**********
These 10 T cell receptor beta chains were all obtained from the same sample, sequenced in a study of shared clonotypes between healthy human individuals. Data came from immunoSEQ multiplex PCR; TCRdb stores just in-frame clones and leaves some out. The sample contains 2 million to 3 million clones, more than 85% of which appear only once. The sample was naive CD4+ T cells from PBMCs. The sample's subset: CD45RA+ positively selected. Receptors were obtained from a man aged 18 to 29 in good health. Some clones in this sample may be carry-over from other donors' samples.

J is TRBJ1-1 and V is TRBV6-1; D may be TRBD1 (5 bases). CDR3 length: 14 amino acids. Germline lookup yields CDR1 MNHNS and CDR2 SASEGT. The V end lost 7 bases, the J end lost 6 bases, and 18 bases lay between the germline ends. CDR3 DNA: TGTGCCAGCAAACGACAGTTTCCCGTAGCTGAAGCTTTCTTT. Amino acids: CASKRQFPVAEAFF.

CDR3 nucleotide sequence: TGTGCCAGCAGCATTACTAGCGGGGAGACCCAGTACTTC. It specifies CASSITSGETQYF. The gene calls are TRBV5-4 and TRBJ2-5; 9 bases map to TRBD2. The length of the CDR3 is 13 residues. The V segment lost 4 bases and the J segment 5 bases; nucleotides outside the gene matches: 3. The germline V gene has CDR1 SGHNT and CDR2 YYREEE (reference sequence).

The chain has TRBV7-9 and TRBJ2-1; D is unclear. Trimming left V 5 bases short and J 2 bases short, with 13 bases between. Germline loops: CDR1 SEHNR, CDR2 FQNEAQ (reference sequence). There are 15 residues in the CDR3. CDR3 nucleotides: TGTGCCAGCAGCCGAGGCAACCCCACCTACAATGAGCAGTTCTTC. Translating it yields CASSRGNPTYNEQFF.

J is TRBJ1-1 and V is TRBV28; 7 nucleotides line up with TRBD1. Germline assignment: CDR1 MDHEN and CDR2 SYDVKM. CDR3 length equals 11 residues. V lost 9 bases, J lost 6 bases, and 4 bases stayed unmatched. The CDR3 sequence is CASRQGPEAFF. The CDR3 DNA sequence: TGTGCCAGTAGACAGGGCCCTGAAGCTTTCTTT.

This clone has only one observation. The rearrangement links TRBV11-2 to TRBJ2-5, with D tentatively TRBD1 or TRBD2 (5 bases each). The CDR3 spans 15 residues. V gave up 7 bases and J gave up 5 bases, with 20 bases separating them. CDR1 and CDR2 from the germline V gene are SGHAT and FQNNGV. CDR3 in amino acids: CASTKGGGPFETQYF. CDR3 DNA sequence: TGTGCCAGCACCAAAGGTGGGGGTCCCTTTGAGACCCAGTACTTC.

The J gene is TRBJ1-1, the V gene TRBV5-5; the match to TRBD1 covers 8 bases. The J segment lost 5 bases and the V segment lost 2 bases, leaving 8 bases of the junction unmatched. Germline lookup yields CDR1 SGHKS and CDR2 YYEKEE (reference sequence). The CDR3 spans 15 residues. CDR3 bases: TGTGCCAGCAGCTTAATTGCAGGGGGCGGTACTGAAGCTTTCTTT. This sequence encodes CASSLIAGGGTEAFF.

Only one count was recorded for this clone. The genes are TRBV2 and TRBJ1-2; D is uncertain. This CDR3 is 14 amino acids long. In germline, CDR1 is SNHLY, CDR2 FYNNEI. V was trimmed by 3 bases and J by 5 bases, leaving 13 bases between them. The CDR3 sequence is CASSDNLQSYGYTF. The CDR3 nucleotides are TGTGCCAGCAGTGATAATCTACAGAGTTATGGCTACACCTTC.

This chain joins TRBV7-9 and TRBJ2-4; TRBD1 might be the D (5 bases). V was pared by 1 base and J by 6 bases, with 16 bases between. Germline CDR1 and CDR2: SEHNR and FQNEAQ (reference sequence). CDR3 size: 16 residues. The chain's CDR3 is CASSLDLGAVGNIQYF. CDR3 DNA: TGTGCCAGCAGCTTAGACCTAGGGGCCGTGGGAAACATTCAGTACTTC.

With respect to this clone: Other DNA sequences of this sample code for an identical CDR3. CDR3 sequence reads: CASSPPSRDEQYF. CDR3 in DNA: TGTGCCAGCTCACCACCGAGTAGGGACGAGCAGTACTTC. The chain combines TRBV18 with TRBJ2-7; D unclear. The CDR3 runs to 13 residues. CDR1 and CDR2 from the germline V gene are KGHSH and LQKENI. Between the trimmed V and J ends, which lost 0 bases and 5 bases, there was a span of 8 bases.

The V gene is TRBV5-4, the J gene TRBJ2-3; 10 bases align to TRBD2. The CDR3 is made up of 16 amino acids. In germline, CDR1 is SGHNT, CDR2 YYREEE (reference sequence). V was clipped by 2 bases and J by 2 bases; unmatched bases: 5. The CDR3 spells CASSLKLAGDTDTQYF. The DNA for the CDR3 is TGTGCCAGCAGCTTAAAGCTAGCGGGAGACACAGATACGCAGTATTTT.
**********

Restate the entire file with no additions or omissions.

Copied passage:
These 10 T cell receptor beta chains were all obtained from the same sample, sequenced in a study of shared clonotypes between healthy human individuals. Data came from immunoSEQ multiplex PCR; TCRdb stores just in-frame clones and leaves some out. The sample contains 2 million to 3 million clones, more than 85% of which appear only once. The sample was naive CD4+ T cells from PBMCs. The sample's subset: CD45RA+ positively selected. Receptors were obtained from a man aged 18 to 29 in good health. Some clones in this sample may be carry-over from other donors' samples.

J is TRBJ1-1 and V is TRBV6-1; D may be TRBD1 (5 bases). CDR3 length: 14 amino acids. Germline lookup yields CDR1 MNHNS and CDR2 SASEGT. The V end lost 7 bases, the J end lost 6 bases, and 18 bases lay between the germline ends. CDR3 DNA: TGTGCCAGCAAACGACAGTTTCCCGTAGCTGAAGCTTTCTTT. Amino acids: CASKRQFPVAEAFF.

CDR3 nucleotide sequence: TGTGCCAGCAGCATTACTAGCGGGGAGACCCAGTACTTC. It specifies CASSITSGETQYF. The gene calls are TRBV5-4 and TRBJ2-5; 9 bases map to TRBD2. The length of the CDR3 is 13 residues. The V segment lost 4 bases and the J segment 5 bases; nucleotides outside the gene matches: 3. The germline V gene has CDR1 SGHNT and CDR2 YYREEE (reference sequence).

The chain has TRBV7-9 and TRBJ2-1; D is unclear. Trimming left V 5 bases short and J 2 bases short, with 13 bases between. Germline loops: CDR1 SEHNR, CDR2 FQNEAQ (reference sequence). There are 15 residues in the CDR3. CDR3 nucleotides: TGTGCCAGCAGCCGAGGCAACCCCACCTACAATGAGCAGTTCTTC. Translating it yields CASSRGNPTYNEQFF.

J is TRBJ1-1 and V is TRBV28; 7 nucleotides line up with TRBD1. Germline assignment: CDR1 MDHEN and CDR2 SYDVKM. CDR3 length equals 11 residues. V lost 9 bases, J lost 6 bases, and 4 bases stayed unmatched. The CDR3 sequence is CASRQGPEAFF. The CDR3 DNA sequence: TGTGCCAGTAGACAGGGCCCTGAAGCTTTCTTT.

This clone has only one observation. The rearrangement links TRBV11-2 to TRBJ2-5, with D tentatively TRBD1 or TRBD2 (5 bases each). The CDR3 spans 15 residues. V gave up 7 bases and J gave up 5 bases, with 20 bases separating them. CDR1 and CDR2 from the germline V gene are SGHAT and FQNNGV. CDR3 in amino acids: CASTKGGGPFETQYF. CDR3 DNA sequence: TGTGCCAGCACCAAAGGTGGGGGTCCCTTTGAGACCCAGTACTTC.

The J gene is TRBJ1-1, the V gene TRBV5-5; the match to TRBD1 covers 8 bases. The J segment lost 5 bases and the V segment lost 2 bases, leaving 8 bases of the junction unmatched. Germline lookup yields CDR1 SGHKS and CDR2 YYEKEE (reference sequence). The CDR3 spans 15 residues. CDR3 bases: TGTGCCAGCAGCTTAATTGCAGGGGGCGGTACTGAAGCTTTCTTT. This sequence encodes CASSLIAGGGTEAFF.

Only one count was recorded for this clone. The genes are TRBV2 and TRBJ1-2; D is uncertain. This CDR3 is 14 amino acids long. In germline, CDR1 is SNHLY, CDR2 FYNNEI. V was trimmed by 3 bases and J by 5 bases, leaving 13 bases between them. The CDR3 sequence is CASSDNLQSYGYTF. The CDR3 nucleotides are TGTGCCAGCAGTGATAATCTACAGAGTTATGGCTACACCTTC.

This chain joins TRBV7-9 and TRBJ2-4; TRBD1 might be the D (5 bases). V was pared by 1 base and J by 6 bases, with 16 bases between. Germline CDR1 and CDR2: SEHNR and FQNEAQ (reference sequence). CDR3 size: 16 residues. The chain's CDR3 is CASSLDLGAVGNIQYF. CDR3 DNA: TGTGCCAGCAGCTTAGACCTAGGGGCCGTGGGAAACATTCAGTACTTC.

With respect to this clone: Other DNA sequences of this sample code for an identical CDR3. CDR3 sequence reads: CASSPPSRDEQYF. CDR3 in DNA: TGTGCCAGCTCACCACCGAGTAGGGACGAGCAGTACTTC. The chain combines TRBV18 with TRBJ2-7; D unclear. The CDR3 runs to 13 residues. CDR1 and CDR2 from the germline V gene are KGHSH and LQKENI. Between the trimmed V and J ends, which lost 0 bases and 5 bases, there was a span of 8 bases.

The V gene is TRBV5-4, the J gene TRBJ2-3; 10 bases align to TRBD2. The CDR3 is made up of 16 amino acids. In germline, CDR1 is SGHNT, CDR2 YYREEE (reference sequence). V was clipped by 2 bases and J by 2 bases; unmatched bases: 5. The CDR3 spells CASSLKLAGDTDTQYF. The DNA for the CDR3 is TGTGCCAGCAGCTTAAAGCTAGCGGGAGACACAGATACGCAGTATTTT.